Kolkata: West Bengal BJP President and the newly elected party MP from Midnapore, Dilip Ghosh arrives at a felicitation programme at the West Bengal party headquarters in Kolkata on May 24, 2019. (Photo: Kuntal Chakrabarty/IANS)

Kolkata, May 27 (IANS – Milinda Ghosh Roy): Even as the discontent against Trinamool Congress, erosion of left votes and consolidation of Hindu voters are being seen by many as major reasons behind BJP’s unprecedented rise in Bengal, political analysts say it was the benefits of various central schemes reaching a large section of the rural population that made the saffron outfit more popular in the state’s backward districts.

According to political analyst Maidul Islam, the NDA government’s schemes like Pradhan Mantri Ujjwala Yojana for providing LPG connections to women below poverty line, Jan Dhan Yojana offering affordable financial services and Pradhan Mantri Awas Yojana for affordable housing helped improve the lives of many in rural Bengal.

“It cannot be denied that there has been a macro level effect. Even if not everybody in Bengal got the benefits of central schemes, people have at least felt that the government in Delhi is with them and thinking about them.

“The numerous rallies by Modi and (BJP chief Amit) Shah before the 2019 polls where they repeatedly gave a detailed account of Centre’s work, also made this rhetoric loud and clear,” Islam told IANS.

“Though communal polarisation and consolidation of Hindu votes towards BJP is being talked about, we must remember that out of the 18 Lok Sabha seats BJP won in Bengal, there are at least seven to eight seats — Jalpaiguri, Cooch Behar, Darjeeling and Alipurduar in north Bengal and Purulia, Jhargram and Bankura in Junglemahal region — that do not have sizable minority population. So communal polarisation was not a factor in those places,” he noted.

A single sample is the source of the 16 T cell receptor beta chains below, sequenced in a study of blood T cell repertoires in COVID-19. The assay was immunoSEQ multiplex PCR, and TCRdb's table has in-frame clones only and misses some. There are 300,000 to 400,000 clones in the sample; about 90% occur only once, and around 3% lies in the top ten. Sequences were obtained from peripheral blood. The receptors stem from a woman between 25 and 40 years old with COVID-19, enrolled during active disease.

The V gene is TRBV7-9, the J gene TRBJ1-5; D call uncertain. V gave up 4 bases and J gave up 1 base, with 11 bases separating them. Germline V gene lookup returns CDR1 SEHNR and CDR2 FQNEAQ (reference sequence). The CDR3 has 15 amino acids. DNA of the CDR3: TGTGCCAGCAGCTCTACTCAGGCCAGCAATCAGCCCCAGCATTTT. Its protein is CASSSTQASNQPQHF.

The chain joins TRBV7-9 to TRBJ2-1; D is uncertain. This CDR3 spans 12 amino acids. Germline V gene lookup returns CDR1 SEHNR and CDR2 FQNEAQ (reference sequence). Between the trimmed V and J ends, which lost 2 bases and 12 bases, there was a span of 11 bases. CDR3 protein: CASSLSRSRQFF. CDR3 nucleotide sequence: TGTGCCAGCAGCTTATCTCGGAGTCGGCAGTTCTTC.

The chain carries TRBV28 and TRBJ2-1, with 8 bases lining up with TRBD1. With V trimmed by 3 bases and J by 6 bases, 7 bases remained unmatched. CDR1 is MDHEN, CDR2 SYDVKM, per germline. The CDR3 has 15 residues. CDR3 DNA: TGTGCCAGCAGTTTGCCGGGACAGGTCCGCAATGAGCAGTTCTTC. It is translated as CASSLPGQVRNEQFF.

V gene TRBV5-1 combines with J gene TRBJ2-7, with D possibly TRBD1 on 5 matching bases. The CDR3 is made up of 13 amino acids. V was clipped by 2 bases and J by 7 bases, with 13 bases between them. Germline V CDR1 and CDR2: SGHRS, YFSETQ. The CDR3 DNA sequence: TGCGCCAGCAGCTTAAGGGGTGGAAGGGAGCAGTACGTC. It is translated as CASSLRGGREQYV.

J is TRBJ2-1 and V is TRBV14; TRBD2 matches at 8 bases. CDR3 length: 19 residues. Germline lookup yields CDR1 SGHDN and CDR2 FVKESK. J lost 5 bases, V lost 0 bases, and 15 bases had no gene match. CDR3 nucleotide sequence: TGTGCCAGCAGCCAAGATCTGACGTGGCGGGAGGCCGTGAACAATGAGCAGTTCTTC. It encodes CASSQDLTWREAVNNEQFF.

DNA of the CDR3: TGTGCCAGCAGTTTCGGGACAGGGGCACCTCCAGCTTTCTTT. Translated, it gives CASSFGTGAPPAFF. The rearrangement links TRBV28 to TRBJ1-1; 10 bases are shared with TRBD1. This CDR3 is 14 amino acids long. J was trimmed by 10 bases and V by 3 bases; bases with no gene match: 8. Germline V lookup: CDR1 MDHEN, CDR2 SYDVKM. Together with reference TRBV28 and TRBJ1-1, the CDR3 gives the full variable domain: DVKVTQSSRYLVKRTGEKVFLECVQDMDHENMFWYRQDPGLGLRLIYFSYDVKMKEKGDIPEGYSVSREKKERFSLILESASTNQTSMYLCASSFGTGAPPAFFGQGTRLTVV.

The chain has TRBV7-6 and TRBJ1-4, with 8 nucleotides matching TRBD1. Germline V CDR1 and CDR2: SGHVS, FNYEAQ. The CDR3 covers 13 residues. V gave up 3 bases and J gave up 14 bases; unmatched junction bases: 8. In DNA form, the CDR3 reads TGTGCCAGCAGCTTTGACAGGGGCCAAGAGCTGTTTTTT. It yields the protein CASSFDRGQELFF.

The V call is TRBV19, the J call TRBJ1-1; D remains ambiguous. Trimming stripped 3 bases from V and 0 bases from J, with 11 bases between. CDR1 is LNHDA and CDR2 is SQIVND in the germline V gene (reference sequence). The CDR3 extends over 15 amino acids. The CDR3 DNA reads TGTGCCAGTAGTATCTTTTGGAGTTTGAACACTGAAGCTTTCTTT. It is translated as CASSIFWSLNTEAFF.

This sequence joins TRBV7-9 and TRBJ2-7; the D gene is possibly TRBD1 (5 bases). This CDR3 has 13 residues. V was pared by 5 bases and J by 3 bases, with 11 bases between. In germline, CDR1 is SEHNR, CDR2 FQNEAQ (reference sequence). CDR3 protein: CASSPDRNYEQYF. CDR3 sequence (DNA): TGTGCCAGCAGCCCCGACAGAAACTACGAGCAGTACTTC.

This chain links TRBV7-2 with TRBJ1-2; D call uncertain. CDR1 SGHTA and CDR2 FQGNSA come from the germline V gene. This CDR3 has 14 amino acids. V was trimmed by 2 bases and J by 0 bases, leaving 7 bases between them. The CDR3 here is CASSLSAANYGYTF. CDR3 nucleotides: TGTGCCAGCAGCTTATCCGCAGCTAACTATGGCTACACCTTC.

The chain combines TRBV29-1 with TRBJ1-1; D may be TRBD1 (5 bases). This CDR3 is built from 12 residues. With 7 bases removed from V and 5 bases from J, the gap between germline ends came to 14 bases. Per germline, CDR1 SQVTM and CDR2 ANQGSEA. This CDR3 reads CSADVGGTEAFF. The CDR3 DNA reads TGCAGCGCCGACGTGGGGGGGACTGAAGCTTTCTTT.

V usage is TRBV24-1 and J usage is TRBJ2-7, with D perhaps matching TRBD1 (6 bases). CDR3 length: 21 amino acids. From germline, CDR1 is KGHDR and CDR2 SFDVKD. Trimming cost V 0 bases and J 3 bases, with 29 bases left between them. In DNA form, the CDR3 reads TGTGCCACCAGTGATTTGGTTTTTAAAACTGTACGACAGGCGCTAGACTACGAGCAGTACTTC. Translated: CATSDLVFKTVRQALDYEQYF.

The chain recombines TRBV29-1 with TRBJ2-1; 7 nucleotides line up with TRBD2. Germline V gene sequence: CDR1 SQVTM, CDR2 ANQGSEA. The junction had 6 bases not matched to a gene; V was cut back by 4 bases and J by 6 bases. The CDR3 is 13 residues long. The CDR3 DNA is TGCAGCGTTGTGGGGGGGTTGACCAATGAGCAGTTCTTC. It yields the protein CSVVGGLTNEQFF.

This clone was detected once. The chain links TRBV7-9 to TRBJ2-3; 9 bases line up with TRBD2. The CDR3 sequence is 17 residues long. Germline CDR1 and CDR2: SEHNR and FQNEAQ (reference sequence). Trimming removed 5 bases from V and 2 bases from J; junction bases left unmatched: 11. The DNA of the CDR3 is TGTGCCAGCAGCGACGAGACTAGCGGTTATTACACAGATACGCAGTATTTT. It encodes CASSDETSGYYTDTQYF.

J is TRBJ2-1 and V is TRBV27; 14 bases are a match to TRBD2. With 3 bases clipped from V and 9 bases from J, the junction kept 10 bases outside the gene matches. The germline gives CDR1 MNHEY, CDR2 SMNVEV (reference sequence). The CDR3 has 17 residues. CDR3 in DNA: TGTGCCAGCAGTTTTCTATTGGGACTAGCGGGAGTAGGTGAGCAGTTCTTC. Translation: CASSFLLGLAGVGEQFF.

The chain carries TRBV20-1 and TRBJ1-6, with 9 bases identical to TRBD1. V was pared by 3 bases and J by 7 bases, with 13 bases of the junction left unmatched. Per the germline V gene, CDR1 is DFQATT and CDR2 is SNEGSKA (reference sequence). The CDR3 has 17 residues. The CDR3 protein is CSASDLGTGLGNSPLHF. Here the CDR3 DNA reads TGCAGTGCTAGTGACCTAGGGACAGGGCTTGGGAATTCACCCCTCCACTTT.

Islam said it was people’s discontent against the Bengal’s ruling party and state government for not getting the chance to vote in the rural body elections last year, as well as benefits of these central schemes, that propelled them to choose the BJP in the Lok Sabha elections.

He also highlighted the Modi government’s ‘Pradhan Mantri Kisan Samman Nidhi’ that announced to provide 120 million small and marginal farmers with less than two hectares of land, Rs 6,000 per year as minimum income support also created a positive impact among the Bengal farmers.

Besides, north Bengal and Jangalmahal, the Bharatiya Janata Party also won some seats in the Gangetic West Bengal like Hoogly. However, it failed to penetrate in any of the four urban seats in Kolkata and Howrah.

According to data received till May 15 this year, 2.36 crore rural and semi-urban people and 1.06 crore urban people in Bengal have been benefitted by NDA government’s Jan Dhan Yojana, which aims to provide universal access to banking facilities with at least one basic banking account for every household.

The total number of beneficiaries under the scheme is more than 3.42 crore in Bengal.

The range of benefit under the Ujjwala Yojana is also high in Bengal. A total of 78.47 lakh poor families have received free LPG connections under the scheme in this state which is second highest after Uttar Pradesh.

In 2018, 55 percent of West Bengal’s rural households used Liquified Petroleum Gas (LPG) as the primary cooking fuel, up from 15 percent in 2015, according to the Council on Energy, Environment and Water (CEEW).

Under the Modi government’s scheme to provide affordable housing, 45,671 houses have been completed till 2016-17 while 1.6 lakh projects have been approved under the scheme in FY 2017-18.

Echoing Maidul Islam, another political analyst Udayan Bandyopadhyay said many people in Bengal derived the benefits from central schemes like Swacch Bharat Mission to build toilets in every household, before the Mamata Banerjee government blocked some of them.

“BJP’s stunning result is not just because of the consolidation of Hindu votes. It might be one of the factors. In fact, it was many of the central schemes which played a major role in swinging the rural votes towards them. In the tribal areas of Bengal houses and toilets have been built in large numbers,” he told IANS.

Banerjee’s government pulled out of Ayushman Bharat scheme, accusing the Narendra Modi government of taking undue credit for a project, 40 percent of which, she said her government was funding.

Bandyopadhyay said the Bengal government’s stand on the central healthcare scheme, gave the BJP ammunition to formulate anti-campaigns against it which impacted a section of voters here.

Many local BJP leaders accused the Bengal government of impeding Centre’s schemes and renaming them as state government initiatives and said such “malpractices” by Banerjee and her party leaders back-fired in the 2019 polls.

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